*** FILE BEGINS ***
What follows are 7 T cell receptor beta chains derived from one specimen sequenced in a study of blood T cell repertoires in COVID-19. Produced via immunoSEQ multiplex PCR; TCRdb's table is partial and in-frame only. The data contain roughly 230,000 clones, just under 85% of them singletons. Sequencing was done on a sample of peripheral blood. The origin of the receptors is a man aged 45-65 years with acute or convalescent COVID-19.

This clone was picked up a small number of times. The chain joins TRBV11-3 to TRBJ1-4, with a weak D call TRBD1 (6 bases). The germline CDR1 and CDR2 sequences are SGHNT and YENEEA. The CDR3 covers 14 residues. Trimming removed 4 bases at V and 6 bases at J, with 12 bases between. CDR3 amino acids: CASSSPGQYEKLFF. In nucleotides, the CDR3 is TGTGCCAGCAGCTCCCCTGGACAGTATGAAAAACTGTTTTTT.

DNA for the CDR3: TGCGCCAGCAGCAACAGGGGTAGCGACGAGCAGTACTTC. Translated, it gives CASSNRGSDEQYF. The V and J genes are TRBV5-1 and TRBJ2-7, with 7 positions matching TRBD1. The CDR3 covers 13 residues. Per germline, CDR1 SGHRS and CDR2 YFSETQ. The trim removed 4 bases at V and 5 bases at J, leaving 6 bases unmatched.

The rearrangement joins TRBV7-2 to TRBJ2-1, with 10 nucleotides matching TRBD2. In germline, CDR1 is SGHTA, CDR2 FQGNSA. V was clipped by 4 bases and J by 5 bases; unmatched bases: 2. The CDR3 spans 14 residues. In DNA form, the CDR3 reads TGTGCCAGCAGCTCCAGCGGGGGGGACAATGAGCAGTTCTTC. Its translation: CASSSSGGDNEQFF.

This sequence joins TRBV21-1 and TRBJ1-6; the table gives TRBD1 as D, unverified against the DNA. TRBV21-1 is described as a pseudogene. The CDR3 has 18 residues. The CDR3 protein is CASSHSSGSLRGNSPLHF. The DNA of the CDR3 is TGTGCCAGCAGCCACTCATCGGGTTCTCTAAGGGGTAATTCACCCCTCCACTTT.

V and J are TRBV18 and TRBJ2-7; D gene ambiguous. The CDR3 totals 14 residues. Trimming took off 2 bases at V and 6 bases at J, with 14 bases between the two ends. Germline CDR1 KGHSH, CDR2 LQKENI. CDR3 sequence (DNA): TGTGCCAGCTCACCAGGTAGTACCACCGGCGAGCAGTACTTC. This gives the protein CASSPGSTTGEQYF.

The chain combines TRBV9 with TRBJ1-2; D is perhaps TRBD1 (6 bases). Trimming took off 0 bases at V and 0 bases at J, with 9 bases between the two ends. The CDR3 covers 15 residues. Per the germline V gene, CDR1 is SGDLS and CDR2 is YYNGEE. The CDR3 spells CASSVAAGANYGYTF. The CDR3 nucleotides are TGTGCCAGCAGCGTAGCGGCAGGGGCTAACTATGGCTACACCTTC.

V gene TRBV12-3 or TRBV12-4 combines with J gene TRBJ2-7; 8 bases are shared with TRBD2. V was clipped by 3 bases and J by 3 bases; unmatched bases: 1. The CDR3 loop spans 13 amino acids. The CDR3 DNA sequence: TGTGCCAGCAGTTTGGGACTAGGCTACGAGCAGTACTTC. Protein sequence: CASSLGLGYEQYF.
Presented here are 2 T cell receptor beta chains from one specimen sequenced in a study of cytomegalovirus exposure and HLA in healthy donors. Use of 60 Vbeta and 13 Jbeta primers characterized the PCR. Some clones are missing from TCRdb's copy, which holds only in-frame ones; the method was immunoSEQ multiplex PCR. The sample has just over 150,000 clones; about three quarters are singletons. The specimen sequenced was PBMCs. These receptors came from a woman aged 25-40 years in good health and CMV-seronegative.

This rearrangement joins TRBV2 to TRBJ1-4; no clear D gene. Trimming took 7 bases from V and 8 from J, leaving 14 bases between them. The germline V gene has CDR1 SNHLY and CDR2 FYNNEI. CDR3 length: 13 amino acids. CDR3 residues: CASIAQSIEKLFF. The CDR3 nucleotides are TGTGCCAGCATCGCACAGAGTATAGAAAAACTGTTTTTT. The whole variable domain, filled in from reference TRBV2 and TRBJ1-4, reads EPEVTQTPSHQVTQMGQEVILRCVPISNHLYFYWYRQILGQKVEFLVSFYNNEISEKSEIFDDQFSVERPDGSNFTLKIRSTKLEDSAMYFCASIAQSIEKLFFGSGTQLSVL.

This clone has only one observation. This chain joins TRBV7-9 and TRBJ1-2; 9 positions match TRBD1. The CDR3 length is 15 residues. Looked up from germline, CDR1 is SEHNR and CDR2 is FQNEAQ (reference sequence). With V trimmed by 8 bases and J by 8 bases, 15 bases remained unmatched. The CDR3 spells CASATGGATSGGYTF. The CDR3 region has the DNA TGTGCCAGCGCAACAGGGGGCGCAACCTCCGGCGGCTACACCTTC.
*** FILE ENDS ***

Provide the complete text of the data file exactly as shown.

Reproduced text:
What follows are 7 T cell receptor beta chains derived from one specimen sequenced in a study of blood T cell repertoires in COVID-19. Produced via immunoSEQ multiplex PCR; TCRdb's table is partial and in-frame only. The data contain roughly 230,000 clones, just under 85% of them singletons. Sequencing was done on a sample of peripheral blood. The origin of the receptors is a man aged 45-65 years with acute or convalescent COVID-19.

This clone was picked up a small number of times. The chain joins TRBV11-3 to TRBJ1-4, with a weak D call TRBD1 (6 bases). The germline CDR1 and CDR2 sequences are SGHNT and YENEEA. The CDR3 covers 14 residues. Trimming removed 4 bases at V and 6 bases at J, with 12 bases between. CDR3 amino acids: CASSSPGQYEKLFF. In nucleotides, the CDR3 is TGTGCCAGCAGCTCCCCTGGACAGTATGAAAAACTGTTTTTT.

DNA for the CDR3: TGCGCCAGCAGCAACAGGGGTAGCGACGAGCAGTACTTC. Translated, it gives CASSNRGSDEQYF. The V and J genes are TRBV5-1 and TRBJ2-7, with 7 positions matching TRBD1. The CDR3 covers 13 residues. Per germline, CDR1 SGHRS and CDR2 YFSETQ. The trim removed 4 bases at V and 5 bases at J, leaving 6 bases unmatched.

The rearrangement joins TRBV7-2 to TRBJ2-1, with 10 nucleotides matching TRBD2. In germline, CDR1 is SGHTA, CDR2 FQGNSA. V was clipped by 4 bases and J by 5 bases; unmatched bases: 2. The CDR3 spans 14 residues. In DNA form, the CDR3 reads TGTGCCAGCAGCTCCAGCGGGGGGGACAATGAGCAGTTCTTC. Its translation: CASSSSGGDNEQFF.

This sequence joins TRBV21-1 and TRBJ1-6; the table gives TRBD1 as D, unverified against the DNA. TRBV21-1 is described as a pseudogene. The CDR3 has 18 residues. The CDR3 protein is CASSHSSGSLRGNSPLHF. The DNA of the CDR3 is TGTGCCAGCAGCCACTCATCGGGTTCTCTAAGGGGTAATTCACCCCTCCACTTT.

V and J are TRBV18 and TRBJ2-7; D gene ambiguous. The CDR3 totals 14 residues. Trimming took off 2 bases at V and 6 bases at J, with 14 bases between the two ends. Germline CDR1 KGHSH, CDR2 LQKENI. CDR3 sequence (DNA): TGTGCCAGCTCACCAGGTAGTACCACCGGCGAGCAGTACTTC. This gives the protein CASSPGSTTGEQYF.

The chain combines TRBV9 with TRBJ1-2; D is perhaps TRBD1 (6 bases). Trimming took off 0 bases at V and 0 bases at J, with 9 bases between the two ends. The CDR3 covers 15 residues. Per the germline V gene, CDR1 is SGDLS and CDR2 is YYNGEE. The CDR3 spells CASSVAAGANYGYTF. The CDR3 nucleotides are TGTGCCAGCAGCGTAGCGGCAGGGGCTAACTATGGCTACACCTTC.

V gene TRBV12-3 or TRBV12-4 combines with J gene TRBJ2-7; 8 bases are shared with TRBD2. V was clipped by 3 bases and J by 3 bases; unmatched bases: 1. The CDR3 loop spans 13 amino acids. The CDR3 DNA sequence: TGTGCCAGCAGTTTGGGACTAGGCTACGAGCAGTACTTC. Protein sequence: CASSLGLGYEQYF.
Presented here are 2 T cell receptor beta chains from one specimen sequenced in a study of cytomegalovirus exposure and HLA in healthy donors. Use of 60 Vbeta and 13 Jbeta primers characterized the PCR. Some clones are missing from TCRdb's copy, which holds only in-frame ones; the method was immunoSEQ multiplex PCR. The sample has just over 150,000 clones; about three quarters are singletons. The specimen sequenced was PBMCs. These receptors came from a woman aged 25-40 years in good health and CMV-seronegative.

This rearrangement joins TRBV2 to TRBJ1-4; no clear D gene. Trimming took 7 bases from V and 8 from J, leaving 14 bases between them. The germline V gene has CDR1 SNHLY and CDR2 FYNNEI. CDR3 length: 13 amino acids. CDR3 residues: CASIAQSIEKLFF. The CDR3 nucleotides are TGTGCCAGCATCGCACAGAGTATAGAAAAACTGTTTTTT. The whole variable domain, filled in from reference TRBV2 and TRBJ1-4, reads EPEVTQTPSHQVTQMGQEVILRCVPISNHLYFYWYRQILGQKVEFLVSFYNNEISEKSEIFDDQFSVERPDGSNFTLKIRSTKLEDSAMYFCASIAQSIEKLFFGSGTQLSVL.

This clone has only one observation. This chain joins TRBV7-9 and TRBJ1-2; 9 positions match TRBD1. The CDR3 length is 15 residues. Looked up from germline, CDR1 is SEHNR and CDR2 is FQNEAQ (reference sequence). With V trimmed by 8 bases and J by 8 bases, 15 bases remained unmatched. The CDR3 spells CASATGGATSGGYTF. The CDR3 region has the DNA TGTGCCAGCGCAACAGGGGGCGCAACCTCCGGCGGCTACACCTTC.